When RGB data of foreground image taken by blue-back shooting are plotted in RGB three-dimensional space, pixels 1 of the background are distributed in a relatively small area near B axis as shown in FIG. 1. By contrast, pixels 2 of the foreground are distributed as several sets of banana-shaped areas at positions away from the pixels 1 of the background. Pixels on the boundary between pixels 1 and 2 are distributed substantially in an area of a triangle having its base and apex constituted by the banana-like distributed pixels 2 and the background pixels 1, respectively. In scalar field representative of key value k, it is ideal that there are the banana-like distributed pixels 2 by 100% and the background pixels 1 by 0% and that values gradually increase from the apex toward the base of the triangle.
The scalar field used to express identification function is defined by two hexoctahedrons 40 and 41 as shown in FIG. 2 with a shape suitable for distribution of the image data in RGB three-dimensional space, key value k being calculated which can smoothly express contour and/or semitransparent portions. Once key value k is determined, color of the pixel 2 of foreground portions related to background color such as semitransparent portions is converted to natural foreground color according to model induced from a theory of image composite.
Since the scalar field can be defined to include any arbitrary position on RGB three-dimensional space, restriction to background color is extensively reduced: and keying may be performed if there is no back color in the foreground color.
After chroma-key parameters have been set for hard edge, parameters for soft edge are specified for portions where even foreground may become transparent. Then, portions which are not to be transparent are repeatedly pointed by mouse or tablet on screen to set parameters for soft key.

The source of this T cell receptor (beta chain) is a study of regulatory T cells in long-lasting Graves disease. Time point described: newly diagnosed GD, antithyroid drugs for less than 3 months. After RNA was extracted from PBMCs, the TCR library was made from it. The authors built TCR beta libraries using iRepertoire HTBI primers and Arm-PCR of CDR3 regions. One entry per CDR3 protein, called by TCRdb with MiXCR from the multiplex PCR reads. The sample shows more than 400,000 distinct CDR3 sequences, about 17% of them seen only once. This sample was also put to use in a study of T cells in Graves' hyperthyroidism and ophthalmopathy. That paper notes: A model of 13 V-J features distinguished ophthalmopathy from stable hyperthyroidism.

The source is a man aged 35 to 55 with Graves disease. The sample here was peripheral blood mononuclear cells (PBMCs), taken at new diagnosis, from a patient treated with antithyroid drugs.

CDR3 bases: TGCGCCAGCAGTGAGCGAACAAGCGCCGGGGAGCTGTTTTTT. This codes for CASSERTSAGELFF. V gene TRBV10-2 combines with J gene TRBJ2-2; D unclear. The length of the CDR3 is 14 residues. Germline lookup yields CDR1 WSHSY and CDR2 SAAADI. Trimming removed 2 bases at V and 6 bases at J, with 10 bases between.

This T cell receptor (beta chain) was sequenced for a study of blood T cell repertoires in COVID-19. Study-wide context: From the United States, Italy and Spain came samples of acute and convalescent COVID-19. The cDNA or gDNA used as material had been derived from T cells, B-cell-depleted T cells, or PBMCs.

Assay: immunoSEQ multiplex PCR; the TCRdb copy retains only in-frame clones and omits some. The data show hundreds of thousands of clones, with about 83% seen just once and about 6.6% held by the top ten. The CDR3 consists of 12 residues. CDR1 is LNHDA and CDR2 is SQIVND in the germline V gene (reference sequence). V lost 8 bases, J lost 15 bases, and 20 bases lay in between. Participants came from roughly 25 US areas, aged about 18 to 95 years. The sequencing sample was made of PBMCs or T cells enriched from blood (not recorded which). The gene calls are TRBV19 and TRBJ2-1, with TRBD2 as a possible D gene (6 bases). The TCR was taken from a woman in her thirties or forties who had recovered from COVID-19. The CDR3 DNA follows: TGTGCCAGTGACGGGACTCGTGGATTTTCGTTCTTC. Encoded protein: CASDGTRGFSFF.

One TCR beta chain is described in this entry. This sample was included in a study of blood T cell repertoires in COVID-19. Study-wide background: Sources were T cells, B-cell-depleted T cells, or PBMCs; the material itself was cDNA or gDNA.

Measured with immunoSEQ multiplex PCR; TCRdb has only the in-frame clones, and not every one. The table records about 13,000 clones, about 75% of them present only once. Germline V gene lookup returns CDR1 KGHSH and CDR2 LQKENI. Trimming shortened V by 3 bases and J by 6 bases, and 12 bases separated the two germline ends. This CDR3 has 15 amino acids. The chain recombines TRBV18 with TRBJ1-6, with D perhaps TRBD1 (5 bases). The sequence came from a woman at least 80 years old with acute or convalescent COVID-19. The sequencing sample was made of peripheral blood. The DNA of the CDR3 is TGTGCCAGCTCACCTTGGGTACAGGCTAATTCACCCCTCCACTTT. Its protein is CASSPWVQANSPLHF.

A preferred embodiment of the present invention will be described in conjunction with the attached drawings.
FIG. 1 is a schematic illustration of color distribution in RGB three-dimensional space and field of key value;
FIG. 2 shows two hexoctahedrons defined in RGB three-dimensional space;
FIG. 3 schematically illustrates the entire image processing system including the system of the present invention;
FIG. 4 is a schematic illustration of arrangement of key value in triangular pyramid;
FIG. 5 is a graph showing function of key value and distance from background representative color;
FIG. 6 is a table showing details of an identification function parameter register;
FIG. 7 is a block diagram of the entire system of the present invention;
FIG. 8 is a block diagram of a color data location unit;
FIG. 9 shows a selector model of an identification function parameter register;
FIG. 10 is a block diagram of an alpha value calculation unit;
FIG. 11 is a flow chart for calculating value k through allocation in alpha value calculation unit; and
FIG. 12 is a block diagram of a color conversion unit.
FIGS. 1 to 12 are directed to a preferred embodiment of the present invention.
Inputted data in the present invention are digital data of blue-back material expressed by RGB. Output data are also RGB digital data and are representative of extracted image of foreground where the blue portions of the blue-back material are expressed in black.
Actual flow of image production is given in FIG. 3. First, blue-back material is shot by a camera 3 such as motion picture camera or video camera. In any case, data are converted by an image digitizer 4 such as film scanner or video digitizer into image data array 42 which is a set of numerical data on RGB three primary colors to be recorded on magnetic tape or fixed disk system. Spatial resolution of image and/or quantization bit width for color components may be freely selectable in the present invention.
The image data array 42 is read by a chroma-key processing system 5 according to the present invention and foreground extraction image 43 after processing is outputted as RGB digital data.
On the other hand, another image to be composited is also converted into image data 44 by the same procedure as above and is composited by an image compositing system 6 together with the foreground extraction image 43.
Composited results are recorded on film or video tape in the form of RGB digital image data array 45 by a video unit 7 such as a film recorder or frame memory.